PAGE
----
Clang: Ernst Chladni's Sound Experiments
Book 2, Moments in Science
Scientists are often misunderstood in their home towns. They care about odd things, work on strange projects, and talk about weird ideas. In their pursuit of truth, they often found themselves without many friends.
In search of peers, scientists often needed to cross international borders. At home, they look like nerds; but within the context of worldwide scientists, they were normal.
So, in 1806 Ernst Florens Frieddrich Chladni (KLOD-nee) left him home in Wittenburg, Germany and traveled around Europe. He was looking for like-minded people who could discuss his experiments with sound. However, he was also looking for work. Most scientists of his time worked for a university. Chladni, however, traveled around to entertain with his science experiments.
Chladni had invented a musical instrument, a clavicylinder. To create sound and ultimately music, glass rods made contact with a glass cylinder. He carried a clavicylinder with him on his travels. This instrument was an outgrowth of his work with how sound waves travel through solids (such as a glass bar). His German book, Die Akustik (The Acoustics), had become the basic work on sound.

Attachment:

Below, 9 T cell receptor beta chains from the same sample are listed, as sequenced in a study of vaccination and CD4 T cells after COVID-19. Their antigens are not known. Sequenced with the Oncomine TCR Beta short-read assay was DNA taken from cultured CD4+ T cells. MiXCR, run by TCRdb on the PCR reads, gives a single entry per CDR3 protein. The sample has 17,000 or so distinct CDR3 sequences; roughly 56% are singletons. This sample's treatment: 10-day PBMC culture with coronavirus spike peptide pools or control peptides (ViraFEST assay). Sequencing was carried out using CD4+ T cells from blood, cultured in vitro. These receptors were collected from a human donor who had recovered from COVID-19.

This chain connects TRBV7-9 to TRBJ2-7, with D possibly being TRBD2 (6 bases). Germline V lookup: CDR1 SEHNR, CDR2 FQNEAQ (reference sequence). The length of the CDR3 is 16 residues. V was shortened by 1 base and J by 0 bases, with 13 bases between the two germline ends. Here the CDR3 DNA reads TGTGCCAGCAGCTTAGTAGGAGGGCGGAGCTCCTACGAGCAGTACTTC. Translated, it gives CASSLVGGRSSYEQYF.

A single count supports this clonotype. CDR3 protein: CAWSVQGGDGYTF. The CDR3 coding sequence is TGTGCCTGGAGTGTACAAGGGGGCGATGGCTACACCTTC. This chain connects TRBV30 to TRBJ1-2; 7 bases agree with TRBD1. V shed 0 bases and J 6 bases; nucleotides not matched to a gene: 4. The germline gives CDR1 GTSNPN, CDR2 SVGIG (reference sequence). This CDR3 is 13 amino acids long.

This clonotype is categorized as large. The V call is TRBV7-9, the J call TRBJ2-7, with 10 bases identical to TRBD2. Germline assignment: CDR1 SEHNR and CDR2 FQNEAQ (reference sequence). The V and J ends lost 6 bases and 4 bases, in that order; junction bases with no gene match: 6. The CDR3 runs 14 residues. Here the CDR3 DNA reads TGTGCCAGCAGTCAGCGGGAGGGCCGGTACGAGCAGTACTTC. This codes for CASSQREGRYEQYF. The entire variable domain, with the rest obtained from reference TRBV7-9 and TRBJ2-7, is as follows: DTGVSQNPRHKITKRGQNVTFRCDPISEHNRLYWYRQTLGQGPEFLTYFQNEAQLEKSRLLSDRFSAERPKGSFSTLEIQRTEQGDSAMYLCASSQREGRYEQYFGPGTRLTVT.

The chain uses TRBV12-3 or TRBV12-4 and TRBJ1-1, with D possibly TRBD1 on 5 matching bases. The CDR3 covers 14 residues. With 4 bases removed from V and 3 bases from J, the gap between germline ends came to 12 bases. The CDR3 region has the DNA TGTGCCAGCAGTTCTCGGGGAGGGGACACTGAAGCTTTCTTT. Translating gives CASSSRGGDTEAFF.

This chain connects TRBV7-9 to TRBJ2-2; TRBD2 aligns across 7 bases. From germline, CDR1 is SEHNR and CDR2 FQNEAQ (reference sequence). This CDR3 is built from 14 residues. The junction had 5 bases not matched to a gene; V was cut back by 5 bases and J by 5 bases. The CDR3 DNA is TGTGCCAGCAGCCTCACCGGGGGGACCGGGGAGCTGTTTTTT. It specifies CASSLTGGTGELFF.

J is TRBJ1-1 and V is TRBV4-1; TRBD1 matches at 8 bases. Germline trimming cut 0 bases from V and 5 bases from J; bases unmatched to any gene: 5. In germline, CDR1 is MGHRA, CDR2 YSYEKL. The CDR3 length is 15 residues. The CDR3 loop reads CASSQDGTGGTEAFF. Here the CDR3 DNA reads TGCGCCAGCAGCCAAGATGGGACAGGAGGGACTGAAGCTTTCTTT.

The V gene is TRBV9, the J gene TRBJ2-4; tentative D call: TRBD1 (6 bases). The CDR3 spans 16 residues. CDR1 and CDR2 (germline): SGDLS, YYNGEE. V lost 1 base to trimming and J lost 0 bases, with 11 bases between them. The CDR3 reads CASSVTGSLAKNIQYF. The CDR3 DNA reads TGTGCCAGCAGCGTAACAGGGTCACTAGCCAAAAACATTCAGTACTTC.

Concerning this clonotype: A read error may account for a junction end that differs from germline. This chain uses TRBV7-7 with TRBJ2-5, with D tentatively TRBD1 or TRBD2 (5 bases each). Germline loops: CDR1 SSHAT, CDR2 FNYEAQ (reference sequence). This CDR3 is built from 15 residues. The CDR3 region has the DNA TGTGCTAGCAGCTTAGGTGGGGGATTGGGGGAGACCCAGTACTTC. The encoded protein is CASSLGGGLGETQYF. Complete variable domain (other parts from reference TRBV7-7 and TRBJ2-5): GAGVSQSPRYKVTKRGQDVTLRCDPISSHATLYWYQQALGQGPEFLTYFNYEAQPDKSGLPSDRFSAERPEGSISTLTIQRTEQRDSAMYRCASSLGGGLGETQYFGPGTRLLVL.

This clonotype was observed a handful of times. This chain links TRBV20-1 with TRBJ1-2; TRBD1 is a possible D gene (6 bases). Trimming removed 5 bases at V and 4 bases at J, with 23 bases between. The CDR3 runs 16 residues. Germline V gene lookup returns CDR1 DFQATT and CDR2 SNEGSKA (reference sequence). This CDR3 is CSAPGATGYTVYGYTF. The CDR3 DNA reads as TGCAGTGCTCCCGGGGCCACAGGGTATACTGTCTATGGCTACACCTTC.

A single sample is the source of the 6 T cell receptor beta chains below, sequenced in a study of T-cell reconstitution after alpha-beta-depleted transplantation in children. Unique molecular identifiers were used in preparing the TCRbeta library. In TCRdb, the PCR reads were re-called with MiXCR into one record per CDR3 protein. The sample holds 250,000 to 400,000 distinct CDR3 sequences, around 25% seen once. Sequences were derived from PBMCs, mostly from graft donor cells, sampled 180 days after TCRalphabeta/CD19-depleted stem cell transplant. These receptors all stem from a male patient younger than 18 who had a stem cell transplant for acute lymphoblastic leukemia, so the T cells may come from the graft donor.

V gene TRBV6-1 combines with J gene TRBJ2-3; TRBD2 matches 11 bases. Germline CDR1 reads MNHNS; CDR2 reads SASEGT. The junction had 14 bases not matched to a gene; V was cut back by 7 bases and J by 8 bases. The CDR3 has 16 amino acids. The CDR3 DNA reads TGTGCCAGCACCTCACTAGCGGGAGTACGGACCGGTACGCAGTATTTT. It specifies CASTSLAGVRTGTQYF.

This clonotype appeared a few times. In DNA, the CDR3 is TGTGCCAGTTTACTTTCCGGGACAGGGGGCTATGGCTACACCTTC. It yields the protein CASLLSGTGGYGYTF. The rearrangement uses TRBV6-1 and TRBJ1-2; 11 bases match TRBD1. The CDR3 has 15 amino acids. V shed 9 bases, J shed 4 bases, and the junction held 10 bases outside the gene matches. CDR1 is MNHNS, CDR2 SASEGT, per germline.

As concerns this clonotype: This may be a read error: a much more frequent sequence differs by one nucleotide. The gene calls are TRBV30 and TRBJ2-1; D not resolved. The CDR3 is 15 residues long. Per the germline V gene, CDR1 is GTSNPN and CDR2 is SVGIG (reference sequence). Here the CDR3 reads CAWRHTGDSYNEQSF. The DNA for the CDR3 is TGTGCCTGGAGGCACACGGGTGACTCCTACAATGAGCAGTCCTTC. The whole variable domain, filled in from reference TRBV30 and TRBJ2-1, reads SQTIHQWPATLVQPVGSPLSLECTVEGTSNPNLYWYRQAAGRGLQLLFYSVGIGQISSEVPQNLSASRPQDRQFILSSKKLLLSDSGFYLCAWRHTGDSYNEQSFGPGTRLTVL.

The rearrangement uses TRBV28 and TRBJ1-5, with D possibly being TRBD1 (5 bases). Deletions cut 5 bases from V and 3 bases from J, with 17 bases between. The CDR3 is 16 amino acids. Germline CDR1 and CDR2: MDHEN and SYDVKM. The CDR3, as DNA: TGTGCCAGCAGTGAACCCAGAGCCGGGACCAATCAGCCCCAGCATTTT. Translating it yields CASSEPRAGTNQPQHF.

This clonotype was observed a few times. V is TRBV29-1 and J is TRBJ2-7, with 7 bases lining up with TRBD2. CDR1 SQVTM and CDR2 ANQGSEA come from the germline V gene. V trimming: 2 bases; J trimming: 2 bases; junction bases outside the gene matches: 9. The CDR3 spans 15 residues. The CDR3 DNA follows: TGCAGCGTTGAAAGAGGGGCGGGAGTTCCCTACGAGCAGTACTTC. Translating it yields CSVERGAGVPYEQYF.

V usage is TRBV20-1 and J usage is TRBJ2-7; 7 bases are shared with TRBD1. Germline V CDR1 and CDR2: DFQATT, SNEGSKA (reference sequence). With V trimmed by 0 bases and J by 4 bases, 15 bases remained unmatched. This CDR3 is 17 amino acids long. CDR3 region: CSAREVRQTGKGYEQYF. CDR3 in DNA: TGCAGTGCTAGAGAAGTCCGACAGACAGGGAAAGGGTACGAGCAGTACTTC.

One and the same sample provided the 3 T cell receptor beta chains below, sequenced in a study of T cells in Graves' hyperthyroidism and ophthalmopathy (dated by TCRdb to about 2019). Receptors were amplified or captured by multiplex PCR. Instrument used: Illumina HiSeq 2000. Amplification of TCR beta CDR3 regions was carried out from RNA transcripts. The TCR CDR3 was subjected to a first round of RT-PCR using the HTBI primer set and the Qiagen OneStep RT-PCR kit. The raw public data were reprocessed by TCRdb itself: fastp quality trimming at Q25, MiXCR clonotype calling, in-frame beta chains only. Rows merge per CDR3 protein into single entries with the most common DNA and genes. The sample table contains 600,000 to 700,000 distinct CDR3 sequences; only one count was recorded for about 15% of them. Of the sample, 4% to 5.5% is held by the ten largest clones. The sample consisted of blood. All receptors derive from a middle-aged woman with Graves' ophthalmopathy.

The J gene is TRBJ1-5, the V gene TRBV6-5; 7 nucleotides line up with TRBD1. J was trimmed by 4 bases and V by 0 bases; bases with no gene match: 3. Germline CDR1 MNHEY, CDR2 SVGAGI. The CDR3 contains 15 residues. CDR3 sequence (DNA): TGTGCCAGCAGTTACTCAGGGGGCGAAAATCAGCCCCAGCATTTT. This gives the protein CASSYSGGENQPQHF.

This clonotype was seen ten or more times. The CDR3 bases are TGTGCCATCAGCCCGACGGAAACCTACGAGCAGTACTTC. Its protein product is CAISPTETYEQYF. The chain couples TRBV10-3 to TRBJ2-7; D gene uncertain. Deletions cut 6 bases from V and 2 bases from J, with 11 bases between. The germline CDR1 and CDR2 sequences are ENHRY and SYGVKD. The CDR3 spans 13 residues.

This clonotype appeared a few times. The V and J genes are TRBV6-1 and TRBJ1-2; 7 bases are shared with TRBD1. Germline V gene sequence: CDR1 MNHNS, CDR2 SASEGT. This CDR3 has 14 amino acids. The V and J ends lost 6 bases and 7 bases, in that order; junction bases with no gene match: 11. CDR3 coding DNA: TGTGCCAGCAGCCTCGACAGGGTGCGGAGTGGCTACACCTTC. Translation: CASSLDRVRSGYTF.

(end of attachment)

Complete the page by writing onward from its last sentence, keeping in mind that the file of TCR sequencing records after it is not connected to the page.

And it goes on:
To entertain, Chladni demonstrated the clavicylinder and then did other experiments that showed how sound travels through solids.
He traveled for a couple years before finally coming to the French court, where he hoped to meet the notorious Emperor Napoleon Bonaparte. This book, CLANG!, taken from Chladni’s first-hand account of that meeting. The result? Funding! Bonaparte gave Chladni a grant of 6000 francs (a small fortune at the time!), to translate his book into French. Traite d’acoustique, or Treatment of Acoustics, was published in French in November 1809.
Chladni’s story is one of international cooperation among scientists. The French scientists had suggested the royal meeting, introduced him, and later helped him translate his book into French. Often, scientific progress requires international collaboration and cooperation.
2019 Voted Best Book in Science and Technology by the American Association for National Science Education
AESN: “A sound representation of a sound! Takes the form, sometimes difficult to grasp, of sound and waves of sound and that makes learning interesting. ”